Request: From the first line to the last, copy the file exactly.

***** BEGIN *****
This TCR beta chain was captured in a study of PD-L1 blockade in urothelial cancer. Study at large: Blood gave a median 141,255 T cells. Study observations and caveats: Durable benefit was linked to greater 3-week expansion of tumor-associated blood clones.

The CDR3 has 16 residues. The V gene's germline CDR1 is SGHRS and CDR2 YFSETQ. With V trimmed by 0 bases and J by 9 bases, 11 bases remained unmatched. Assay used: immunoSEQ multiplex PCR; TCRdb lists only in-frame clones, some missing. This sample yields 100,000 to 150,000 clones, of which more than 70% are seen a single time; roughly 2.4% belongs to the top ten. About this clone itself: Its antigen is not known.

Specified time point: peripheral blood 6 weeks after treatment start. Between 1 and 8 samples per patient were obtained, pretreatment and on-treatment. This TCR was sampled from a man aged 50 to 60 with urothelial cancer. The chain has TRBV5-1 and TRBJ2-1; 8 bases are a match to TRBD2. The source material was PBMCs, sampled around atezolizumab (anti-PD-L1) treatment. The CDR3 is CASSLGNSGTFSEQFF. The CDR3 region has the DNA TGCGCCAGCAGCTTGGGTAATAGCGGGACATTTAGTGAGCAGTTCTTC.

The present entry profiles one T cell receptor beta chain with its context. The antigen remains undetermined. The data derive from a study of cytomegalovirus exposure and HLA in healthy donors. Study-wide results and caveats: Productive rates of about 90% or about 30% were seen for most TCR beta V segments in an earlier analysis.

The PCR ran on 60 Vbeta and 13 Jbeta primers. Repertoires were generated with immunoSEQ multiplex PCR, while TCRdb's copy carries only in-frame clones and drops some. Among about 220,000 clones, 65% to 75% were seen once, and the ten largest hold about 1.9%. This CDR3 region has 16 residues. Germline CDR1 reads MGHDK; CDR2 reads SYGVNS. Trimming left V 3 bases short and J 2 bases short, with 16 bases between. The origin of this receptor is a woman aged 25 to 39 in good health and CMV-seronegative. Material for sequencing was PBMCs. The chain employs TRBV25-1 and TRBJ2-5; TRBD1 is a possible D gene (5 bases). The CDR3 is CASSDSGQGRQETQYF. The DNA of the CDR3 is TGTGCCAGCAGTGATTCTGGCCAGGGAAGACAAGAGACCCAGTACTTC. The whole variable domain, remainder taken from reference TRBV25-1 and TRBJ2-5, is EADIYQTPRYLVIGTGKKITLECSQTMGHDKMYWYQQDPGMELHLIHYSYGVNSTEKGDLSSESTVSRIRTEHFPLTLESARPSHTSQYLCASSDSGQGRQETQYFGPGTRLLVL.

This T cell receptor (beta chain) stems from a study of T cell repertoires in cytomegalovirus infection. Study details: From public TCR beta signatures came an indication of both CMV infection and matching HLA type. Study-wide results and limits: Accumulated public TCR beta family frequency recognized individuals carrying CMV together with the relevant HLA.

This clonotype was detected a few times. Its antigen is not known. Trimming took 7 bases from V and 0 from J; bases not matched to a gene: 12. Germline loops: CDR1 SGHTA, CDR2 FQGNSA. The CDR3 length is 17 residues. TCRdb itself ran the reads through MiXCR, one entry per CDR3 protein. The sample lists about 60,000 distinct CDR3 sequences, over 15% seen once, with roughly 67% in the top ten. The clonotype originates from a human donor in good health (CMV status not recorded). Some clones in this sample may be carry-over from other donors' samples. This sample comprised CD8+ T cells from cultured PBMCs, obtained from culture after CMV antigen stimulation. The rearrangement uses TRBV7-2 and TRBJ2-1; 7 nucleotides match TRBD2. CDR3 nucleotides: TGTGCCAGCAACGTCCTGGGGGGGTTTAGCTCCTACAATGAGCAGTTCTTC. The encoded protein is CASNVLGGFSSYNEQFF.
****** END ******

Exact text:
This TCR beta chain was captured in a study of PD-L1 blockade in urothelial cancer. Study at large: Blood gave a median 141,255 T cells. Study observations and caveats: Durable benefit was linked to greater 3-week expansion of tumor-associated blood clones.

The CDR3 has 16 residues. The V gene's germline CDR1 is SGHRS and CDR2 YFSETQ. With V trimmed by 0 bases and J by 9 bases, 11 bases remained unmatched. Assay used: immunoSEQ multiplex PCR; TCRdb lists only in-frame clones, some missing. This sample yields 100,000 to 150,000 clones, of which more than 70% are seen a single time; roughly 2.4% belongs to the top ten. About this clone itself: Its antigen is not known.

Specified time point: peripheral blood 6 weeks after treatment start. Between 1 and 8 samples per patient were obtained, pretreatment and on-treatment. This TCR was sampled from a man aged 50 to 60 with urothelial cancer. The chain has TRBV5-1 and TRBJ2-1; 8 bases are a match to TRBD2. The source material was PBMCs, sampled around atezolizumab (anti-PD-L1) treatment. The CDR3 is CASSLGNSGTFSEQFF. The CDR3 region has the DNA TGCGCCAGCAGCTTGGGTAATAGCGGGACATTTAGTGAGCAGTTCTTC.

The present entry profiles one T cell receptor beta chain with its context. The antigen remains undetermined. The data derive from a study of cytomegalovirus exposure and HLA in healthy donors. Study-wide results and caveats: Productive rates of about 90% or about 30% were seen for most TCR beta V segments in an earlier analysis.

The PCR ran on 60 Vbeta and 13 Jbeta primers. Repertoires were generated with immunoSEQ multiplex PCR, while TCRdb's copy carries only in-frame clones and drops some. Among about 220,000 clones, 65% to 75% were seen once, and the ten largest hold about 1.9%. This CDR3 region has 16 residues. Germline CDR1 reads MGHDK; CDR2 reads SYGVNS. Trimming left V 3 bases short and J 2 bases short, with 16 bases between. The origin of this receptor is a woman aged 25 to 39 in good health and CMV-seronegative. Material for sequencing was PBMCs. The chain employs TRBV25-1 and TRBJ2-5; TRBD1 is a possible D gene (5 bases). The CDR3 is CASSDSGQGRQETQYF. The DNA of the CDR3 is TGTGCCAGCAGTGATTCTGGCCAGGGAAGACAAGAGACCCAGTACTTC. The whole variable domain, remainder taken from reference TRBV25-1 and TRBJ2-5, is EADIYQTPRYLVIGTGKKITLECSQTMGHDKMYWYQQDPGMELHLIHYSYGVNSTEKGDLSSESTVSRIRTEHFPLTLESARPSHTSQYLCASSDSGQGRQETQYFGPGTRLLVL.

This T cell receptor (beta chain) stems from a study of T cell repertoires in cytomegalovirus infection. Study details: From public TCR beta signatures came an indication of both CMV infection and matching HLA type. Study-wide results and limits: Accumulated public TCR beta family frequency recognized individuals carrying CMV together with the relevant HLA.

This clonotype was detected a few times. Its antigen is not known. Trimming took 7 bases from V and 0 from J; bases not matched to a gene: 12. Germline loops: CDR1 SGHTA, CDR2 FQGNSA. The CDR3 length is 17 residues. TCRdb itself ran the reads through MiXCR, one entry per CDR3 protein. The sample lists about 60,000 distinct CDR3 sequences, over 15% seen once, with roughly 67% in the top ten. The clonotype originates from a human donor in good health (CMV status not recorded). Some clones in this sample may be carry-over from other donors' samples. This sample comprised CD8+ T cells from cultured PBMCs, obtained from culture after CMV antigen stimulation. The rearrangement uses TRBV7-2 and TRBJ2-1; 7 nucleotides match TRBD2. CDR3 nucleotides: TGTGCCAGCAACGTCCTGGGGGGGTTTAGCTCCTACAATGAGCAGTTCTTC. The encoded protein is CASNVLGGFSSYNEQFF.